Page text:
Investors bet against happy holidays for retailers

Getty Images

People walk through a nearly empty shopping mall on March 28, 2017 in Waterbury, Connecticut.

Investors have sharply increased their bets against the US retail sector ahead of the holiday shopping season, anticipating that shoppers will continue their migration to the internet from the local mall.

So-called short interest in US retail stocks — the proportion of a company's shares on loan to short sellers who are betting they will fall in value — has reached the highest level in at least two years, after jumping 17 per cent in the past month, according to IHS Markit.

Receive 4 weeks of unlimited digital access to the Financial Times for just $1.

The holiday shopping season kicks off in earnest in the US this week, with the traditional "Black Friday" sales that draw shoppers after the Thanksgiving Day holiday.

Macy's, the department store chain, is among the most shorted retailers with short interest topping 17 per cent of the underlying shares, an increase of more than 40 per cent over the past month.

Short interest for rival Nordstrom was 12 per cent, Kohl's 11 per cent while Target topped 6 per cent.Across all of the S&P 500's retail constituents, 5.6 per cent of shares outstanding were on loan to short sellers at the end of last week. By contrast, short interest for the benchmark S&P 500 index was 2.7 per cent.

"This is one of the easier trades you put on around the holidays," says Nicholas Colas, co-founder of DataTrek, an investment newsletter. "You short retail before the holidays because invariably the reality never lives up to the hype."

He added that this year "it does seem like investors and traders are shorting retail because they feel Amazon and other online retailers will have a great year and take more share away from brick and mortar retail."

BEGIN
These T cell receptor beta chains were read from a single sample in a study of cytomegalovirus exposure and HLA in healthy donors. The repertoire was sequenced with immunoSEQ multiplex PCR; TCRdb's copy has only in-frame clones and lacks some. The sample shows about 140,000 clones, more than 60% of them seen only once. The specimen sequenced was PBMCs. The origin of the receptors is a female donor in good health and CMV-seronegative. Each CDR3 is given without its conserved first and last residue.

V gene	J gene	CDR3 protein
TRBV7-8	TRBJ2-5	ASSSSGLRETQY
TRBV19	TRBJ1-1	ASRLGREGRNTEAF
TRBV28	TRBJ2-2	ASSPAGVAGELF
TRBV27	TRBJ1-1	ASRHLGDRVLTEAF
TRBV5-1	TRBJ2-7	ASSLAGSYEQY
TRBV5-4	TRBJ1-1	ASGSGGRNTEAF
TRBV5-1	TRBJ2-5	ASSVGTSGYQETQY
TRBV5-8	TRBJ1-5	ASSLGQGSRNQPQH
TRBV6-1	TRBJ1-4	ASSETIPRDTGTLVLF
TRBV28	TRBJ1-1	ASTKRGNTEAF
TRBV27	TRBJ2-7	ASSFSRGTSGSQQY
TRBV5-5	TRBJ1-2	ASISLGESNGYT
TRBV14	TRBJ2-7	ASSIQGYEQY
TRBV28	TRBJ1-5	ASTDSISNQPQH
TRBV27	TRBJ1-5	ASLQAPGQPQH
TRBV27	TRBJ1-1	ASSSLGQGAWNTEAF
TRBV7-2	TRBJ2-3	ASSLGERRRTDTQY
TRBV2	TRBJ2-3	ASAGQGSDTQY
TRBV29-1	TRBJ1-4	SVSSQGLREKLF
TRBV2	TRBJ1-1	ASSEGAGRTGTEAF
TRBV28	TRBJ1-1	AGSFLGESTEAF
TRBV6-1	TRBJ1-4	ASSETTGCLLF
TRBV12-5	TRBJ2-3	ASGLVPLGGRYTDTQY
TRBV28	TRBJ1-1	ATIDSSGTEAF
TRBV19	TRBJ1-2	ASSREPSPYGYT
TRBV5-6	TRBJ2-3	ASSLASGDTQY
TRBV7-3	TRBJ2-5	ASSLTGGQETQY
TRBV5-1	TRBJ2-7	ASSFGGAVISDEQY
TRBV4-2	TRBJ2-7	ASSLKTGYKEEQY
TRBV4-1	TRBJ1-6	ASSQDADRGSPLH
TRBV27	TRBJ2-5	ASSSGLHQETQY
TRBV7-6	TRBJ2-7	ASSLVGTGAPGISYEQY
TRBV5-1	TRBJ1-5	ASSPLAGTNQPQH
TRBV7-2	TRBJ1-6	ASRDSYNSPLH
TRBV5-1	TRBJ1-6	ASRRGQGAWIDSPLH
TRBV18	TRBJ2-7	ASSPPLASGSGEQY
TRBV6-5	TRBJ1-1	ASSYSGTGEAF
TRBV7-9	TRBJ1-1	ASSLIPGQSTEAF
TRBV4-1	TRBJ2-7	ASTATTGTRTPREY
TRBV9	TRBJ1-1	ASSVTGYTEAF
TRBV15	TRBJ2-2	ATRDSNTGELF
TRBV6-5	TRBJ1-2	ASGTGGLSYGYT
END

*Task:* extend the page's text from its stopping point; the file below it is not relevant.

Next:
Short interest in Amazon amounted to just 0.14 per cent of its float.

While analysts are forecasting record Black Friday sales, the holiday season caps off a torrid year for retailers.

Department stores, the anchors of American shopping malls, have been particularly brutalised by the shift towards ecommerce. Macy's this month reported same-store sales shrunk for the 11th straight quarter. Nordstrom last month abandoned plans to go private after financing dried up. Kohl's in the third quarter squeezed out its first sales rise in nearly two years: of 0.1 per cent.

"No one has yet proven that they can withstand the Amazon onslaught, particularly over Black Friday," says Joel Bines, director at AlixPartners, a consultancy. Some retailers are slashing prices to try to maintain market share as fewer people walk into malls to shop, but this strategy eats into margins.

Still, short selling can be a risky strategy for investors, as even modestly positive surprises in performance can prompt a big share price jump. In a "short squeeze", short sellers are forced to buy stock to cover their positions, accelerating the upward move and exacerbating their losses.

Last Friday, for example, Abercrombie & Fitch and Foot Locker jumped more than 20 per cent in a matter of minutes.

"Retailers have done a very good job of lowering expectations dramatically," says Mr Bines. "Even the slightest beat can result in a giant increase in market value on a percentage basis."

More from the Financial Times:

Is Angela Merkel's tenure as German chancellor drawing to a close?
Entrepreneurial children can make real-life cash
Uber to buy 24,000 Volvo cars for driverless fleet

CNBC

Get the latest news delivered to your inbox

Follow us on social media networks